Bloodhound diary: Supercar gets pointier nose
RAF fighter pilot Andy Green intends to get behind the wheel of a car that is capable of reaching 1,000mph (1,610km/h).
Powered by a rocket bolted to a Eurofighter-Typhoon jet engine, the Bloodhound car will mount an assault on the land speed record.
Wing Commander Green is writing a diary for the BBC News Website about his experiences working on the Bloodhound SSC (SuperSonic Car) project and the team's efforts to inspire national interest in science and engineering.
This will be my last diary entry for a few months, as my day job as a fighter pilot in the Royal Air Force is taking me away for a bit. I will be based in Italy for four months, supporting air operations over Libya, but we'll arrange some guest diary entries from the Bloodhound team to keep you up-to-date while I'm away.
There is good news from the engineering team. For the past several months, we have been working to develop a "positive yaw static margin" for the car. In simple terms this means making the fin big enough to keep the car's pointy-end forwards when it is at high speed.
After some great work by the team, the fin is about three times bigger than it was originally, with a structural design to support the additional load. The profile of the nose has also changed to reduce side loads on the nose.
The net result is a car that is now aerodynamically stable from below 300mph all the way up to 1000mph, which gets my vote! These changes have also reduced the aerodynamic drag on the car, which makes it easier to get to 1,000mph - even better news.
Still staying with the subject of the fin, over 8,000 people have put their names on it - a fantastic vote of support.
With the car's chassis now in manufacture, the first components are starting to roll off the production line. It was great to see the very first chassis part - a rear lower chassis corner, machined from aluminium - delivered last month. Only another couple of thousand parts to make and assemble and we will have a 1,000mph car.
Our recent brake disc tests showed that carbon fibre discs are close to bursting at 1,000mph, so we are looking for alternatives that can cope with very high rotation speeds.
The current option is steel - it is not a great material for a brake disc, but then it does not have to be, as the brakes do not do a huge amount of work on the desert. We are now planning some brake tests to find out how well steel discs will cope - we will let you know.
The preparation for our UK rocket firing this summer is coming on well. This will be the first full-power rocket firing that we have done, with the liquid high-test peroxide (HTP) oxidiser being pumped in by the Cosworth F1 engine for the first time.
Our previous "part-throttle" pressure-fed firings were impressive enough, so this should be quite something.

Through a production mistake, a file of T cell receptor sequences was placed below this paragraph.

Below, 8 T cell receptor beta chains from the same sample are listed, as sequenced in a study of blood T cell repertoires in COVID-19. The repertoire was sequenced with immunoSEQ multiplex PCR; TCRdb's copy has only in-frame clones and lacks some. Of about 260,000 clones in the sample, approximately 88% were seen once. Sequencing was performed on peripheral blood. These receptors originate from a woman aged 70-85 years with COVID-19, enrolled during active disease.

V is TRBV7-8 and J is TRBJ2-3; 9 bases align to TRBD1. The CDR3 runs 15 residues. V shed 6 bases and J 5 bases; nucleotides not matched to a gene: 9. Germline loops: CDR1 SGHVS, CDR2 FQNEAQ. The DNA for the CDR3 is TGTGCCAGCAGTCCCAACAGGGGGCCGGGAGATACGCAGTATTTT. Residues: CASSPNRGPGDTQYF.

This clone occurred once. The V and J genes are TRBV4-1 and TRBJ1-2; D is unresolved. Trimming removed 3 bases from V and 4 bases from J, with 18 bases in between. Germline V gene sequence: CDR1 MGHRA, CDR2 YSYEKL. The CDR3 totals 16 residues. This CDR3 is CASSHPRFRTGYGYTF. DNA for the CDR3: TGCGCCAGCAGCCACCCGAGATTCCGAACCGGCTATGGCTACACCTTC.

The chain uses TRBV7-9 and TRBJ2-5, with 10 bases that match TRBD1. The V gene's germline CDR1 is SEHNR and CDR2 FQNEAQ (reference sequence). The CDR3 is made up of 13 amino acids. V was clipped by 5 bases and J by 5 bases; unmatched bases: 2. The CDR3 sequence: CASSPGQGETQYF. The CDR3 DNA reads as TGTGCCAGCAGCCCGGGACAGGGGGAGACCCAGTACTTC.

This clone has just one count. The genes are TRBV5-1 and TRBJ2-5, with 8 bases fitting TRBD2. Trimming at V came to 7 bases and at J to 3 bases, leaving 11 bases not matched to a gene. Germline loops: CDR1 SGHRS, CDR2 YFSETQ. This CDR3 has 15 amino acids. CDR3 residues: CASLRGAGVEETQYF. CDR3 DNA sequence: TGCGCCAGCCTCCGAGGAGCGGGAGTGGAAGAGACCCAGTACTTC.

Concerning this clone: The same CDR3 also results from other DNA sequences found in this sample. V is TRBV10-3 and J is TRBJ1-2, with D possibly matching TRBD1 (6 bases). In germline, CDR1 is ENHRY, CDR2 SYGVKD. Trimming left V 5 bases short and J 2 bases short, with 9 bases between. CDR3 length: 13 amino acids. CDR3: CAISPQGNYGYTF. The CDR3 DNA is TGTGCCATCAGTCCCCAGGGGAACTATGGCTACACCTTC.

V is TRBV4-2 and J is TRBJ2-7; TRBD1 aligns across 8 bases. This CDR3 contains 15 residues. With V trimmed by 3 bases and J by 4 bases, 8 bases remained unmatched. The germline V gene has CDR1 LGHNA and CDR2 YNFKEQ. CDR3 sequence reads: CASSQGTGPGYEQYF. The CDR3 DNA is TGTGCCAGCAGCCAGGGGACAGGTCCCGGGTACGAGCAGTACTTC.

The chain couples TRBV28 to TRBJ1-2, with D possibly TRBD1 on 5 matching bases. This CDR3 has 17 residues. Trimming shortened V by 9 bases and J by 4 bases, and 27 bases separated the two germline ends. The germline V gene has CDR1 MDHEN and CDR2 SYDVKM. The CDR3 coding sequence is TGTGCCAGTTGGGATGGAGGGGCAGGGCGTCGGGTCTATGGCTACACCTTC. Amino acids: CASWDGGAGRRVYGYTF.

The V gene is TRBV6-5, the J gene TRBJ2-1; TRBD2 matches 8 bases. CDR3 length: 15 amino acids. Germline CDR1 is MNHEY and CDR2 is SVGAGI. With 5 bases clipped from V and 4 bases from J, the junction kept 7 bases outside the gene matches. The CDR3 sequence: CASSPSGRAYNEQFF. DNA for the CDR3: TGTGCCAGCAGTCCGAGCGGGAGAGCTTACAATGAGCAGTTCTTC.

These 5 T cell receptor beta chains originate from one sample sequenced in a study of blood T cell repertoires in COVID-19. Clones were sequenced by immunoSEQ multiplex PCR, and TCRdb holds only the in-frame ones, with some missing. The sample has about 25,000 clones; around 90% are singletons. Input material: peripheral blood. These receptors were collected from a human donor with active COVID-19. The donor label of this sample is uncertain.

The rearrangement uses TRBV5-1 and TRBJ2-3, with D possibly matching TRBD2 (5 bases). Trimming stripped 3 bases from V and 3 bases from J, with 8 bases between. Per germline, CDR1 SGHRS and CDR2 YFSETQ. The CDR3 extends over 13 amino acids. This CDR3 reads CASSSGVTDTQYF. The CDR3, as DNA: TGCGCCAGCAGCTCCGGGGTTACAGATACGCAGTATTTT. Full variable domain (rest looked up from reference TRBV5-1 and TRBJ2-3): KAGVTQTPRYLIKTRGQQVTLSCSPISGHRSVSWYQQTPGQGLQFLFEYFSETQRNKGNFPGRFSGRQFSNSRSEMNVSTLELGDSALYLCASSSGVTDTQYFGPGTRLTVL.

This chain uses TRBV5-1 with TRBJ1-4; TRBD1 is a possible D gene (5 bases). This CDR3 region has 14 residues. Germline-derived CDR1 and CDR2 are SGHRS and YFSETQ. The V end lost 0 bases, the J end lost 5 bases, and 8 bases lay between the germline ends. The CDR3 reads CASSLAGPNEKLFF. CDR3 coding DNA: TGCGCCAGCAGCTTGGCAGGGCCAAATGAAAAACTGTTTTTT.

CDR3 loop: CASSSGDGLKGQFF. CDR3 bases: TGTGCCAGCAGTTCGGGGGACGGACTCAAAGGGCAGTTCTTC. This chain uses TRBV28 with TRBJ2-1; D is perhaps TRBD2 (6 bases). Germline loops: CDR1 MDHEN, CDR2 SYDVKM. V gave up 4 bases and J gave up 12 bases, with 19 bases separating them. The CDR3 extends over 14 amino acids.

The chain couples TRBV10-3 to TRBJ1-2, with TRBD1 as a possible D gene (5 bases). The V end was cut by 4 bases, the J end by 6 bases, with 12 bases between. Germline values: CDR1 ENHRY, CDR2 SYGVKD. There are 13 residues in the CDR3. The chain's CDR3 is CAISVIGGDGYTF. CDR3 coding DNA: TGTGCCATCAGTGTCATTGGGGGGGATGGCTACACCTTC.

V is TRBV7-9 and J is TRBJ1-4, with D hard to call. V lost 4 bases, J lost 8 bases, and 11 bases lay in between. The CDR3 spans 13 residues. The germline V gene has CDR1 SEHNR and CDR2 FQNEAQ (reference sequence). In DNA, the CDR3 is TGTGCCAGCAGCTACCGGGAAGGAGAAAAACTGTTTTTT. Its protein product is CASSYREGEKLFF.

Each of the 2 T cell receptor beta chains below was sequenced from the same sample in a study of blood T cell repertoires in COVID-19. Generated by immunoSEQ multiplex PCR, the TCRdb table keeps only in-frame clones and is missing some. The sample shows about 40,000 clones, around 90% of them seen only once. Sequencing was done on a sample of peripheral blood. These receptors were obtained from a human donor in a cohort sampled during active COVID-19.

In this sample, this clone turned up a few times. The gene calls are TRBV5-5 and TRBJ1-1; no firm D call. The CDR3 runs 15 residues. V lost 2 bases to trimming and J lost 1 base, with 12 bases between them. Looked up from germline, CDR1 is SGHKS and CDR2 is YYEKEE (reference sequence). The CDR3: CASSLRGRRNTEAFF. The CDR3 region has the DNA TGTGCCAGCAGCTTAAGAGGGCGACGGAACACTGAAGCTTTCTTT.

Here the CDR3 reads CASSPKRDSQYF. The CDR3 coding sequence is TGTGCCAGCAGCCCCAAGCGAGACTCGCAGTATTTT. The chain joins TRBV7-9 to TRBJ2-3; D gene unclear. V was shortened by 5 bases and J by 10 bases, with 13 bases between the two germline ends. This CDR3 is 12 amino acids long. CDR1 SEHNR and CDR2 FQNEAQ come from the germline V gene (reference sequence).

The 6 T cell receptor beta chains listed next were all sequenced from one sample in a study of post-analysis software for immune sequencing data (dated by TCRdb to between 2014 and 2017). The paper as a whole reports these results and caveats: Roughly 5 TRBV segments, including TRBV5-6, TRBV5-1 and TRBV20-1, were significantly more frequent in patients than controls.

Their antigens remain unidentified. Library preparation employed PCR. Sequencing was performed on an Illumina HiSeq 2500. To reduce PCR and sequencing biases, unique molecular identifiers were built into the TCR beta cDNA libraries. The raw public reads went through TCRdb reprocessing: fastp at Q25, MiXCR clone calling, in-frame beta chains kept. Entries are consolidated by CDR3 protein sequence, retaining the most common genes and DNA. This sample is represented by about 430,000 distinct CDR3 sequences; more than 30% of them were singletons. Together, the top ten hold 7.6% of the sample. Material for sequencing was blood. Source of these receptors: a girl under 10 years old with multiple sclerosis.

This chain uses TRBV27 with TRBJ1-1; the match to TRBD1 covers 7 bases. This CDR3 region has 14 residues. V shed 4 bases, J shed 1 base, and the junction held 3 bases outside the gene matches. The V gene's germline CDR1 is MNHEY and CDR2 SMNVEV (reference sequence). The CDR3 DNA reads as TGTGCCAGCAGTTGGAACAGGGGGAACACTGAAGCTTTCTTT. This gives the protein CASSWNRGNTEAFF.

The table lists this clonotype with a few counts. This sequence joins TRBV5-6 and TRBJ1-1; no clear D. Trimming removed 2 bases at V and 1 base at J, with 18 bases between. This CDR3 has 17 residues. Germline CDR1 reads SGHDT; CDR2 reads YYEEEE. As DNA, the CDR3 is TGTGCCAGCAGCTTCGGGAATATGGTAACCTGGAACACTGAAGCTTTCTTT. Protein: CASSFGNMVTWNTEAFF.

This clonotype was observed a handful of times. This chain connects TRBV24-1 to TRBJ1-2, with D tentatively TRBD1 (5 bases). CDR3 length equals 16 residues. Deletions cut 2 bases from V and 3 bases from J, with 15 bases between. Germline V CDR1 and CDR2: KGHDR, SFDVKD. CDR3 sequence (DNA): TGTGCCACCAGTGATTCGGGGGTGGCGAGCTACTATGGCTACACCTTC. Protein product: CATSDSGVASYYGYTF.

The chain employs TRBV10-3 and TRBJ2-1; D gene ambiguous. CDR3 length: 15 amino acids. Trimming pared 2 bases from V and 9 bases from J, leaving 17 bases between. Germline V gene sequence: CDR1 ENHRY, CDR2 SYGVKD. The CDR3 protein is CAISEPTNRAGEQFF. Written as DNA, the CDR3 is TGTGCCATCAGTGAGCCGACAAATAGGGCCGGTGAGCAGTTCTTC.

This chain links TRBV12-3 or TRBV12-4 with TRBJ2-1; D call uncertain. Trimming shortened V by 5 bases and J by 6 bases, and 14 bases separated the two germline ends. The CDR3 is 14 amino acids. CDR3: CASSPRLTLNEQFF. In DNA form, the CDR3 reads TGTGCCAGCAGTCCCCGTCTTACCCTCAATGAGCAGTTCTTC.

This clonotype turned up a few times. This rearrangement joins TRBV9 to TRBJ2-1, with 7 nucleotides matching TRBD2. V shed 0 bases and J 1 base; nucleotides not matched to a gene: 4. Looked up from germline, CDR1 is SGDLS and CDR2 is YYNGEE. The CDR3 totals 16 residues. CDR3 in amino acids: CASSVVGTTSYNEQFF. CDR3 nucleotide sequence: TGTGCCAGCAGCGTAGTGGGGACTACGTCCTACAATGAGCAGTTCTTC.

I'm a little disappointed that I'm going to be deployed with the RAF when this happens, so all of you will get to see it on the news before I do. I won't even get that chance to see it fire when we start testing the car, as I will be in the cockpit.
After a very wet rainy season in South Africa, the desert has finally dried out, so the Northern Cape team will soon be able to re-start the track clearance work.
This is going to be another of our world records before the car runs - the Northern Cape is clearing 24 million square metres of surface (track and safety areas) for us, which is the equivalent of clearing a wide road from London to Moscow by hand.
Manchester Communication Academy (MCA) has become the home to the UK's very first Bloodhound education centre.
Launched three weeks ago, the Bloodhound education centre is the first of several across the UK and, along with the rest of the Bloodhound project, aims to inspire the next generation of scientists and engineers.
A group of pupils from Joseph Leckie School in Walsall has spent the past year designing and building rocket-powered cars. At the end of May, they called in the man from Guinness World Records - they were ready for their record attempt.
After several failed attempts due to technical problems, they finally cracked it - 88mph across the school playground. A group of year nine students now have a fantastic experience of engineering and technology, and a new (scale rocket car) world record - well done them.
In 1929, the British racing driver Malcolm Campbell just missed out on setting a land speed record in South Africa.
Over 80 years later, we are going back to the Northern Cape with a car capable of 1000mph. I wonder what Campbell would have made of that?
The great record-breakers of the 1920s created a huge amount of excitement with their amazing cars, which could exceed the astonishing speed of 200mph. Now, Bloodhound is creating the same effect with its global education programme - and we have just set our first world record.
I am off on operations now, so see you again in four month's time. I'm already looking forward to catching up with all the progress for the world's first 1000mph car. It is a real engineering adventure and I can't wait to get back to it.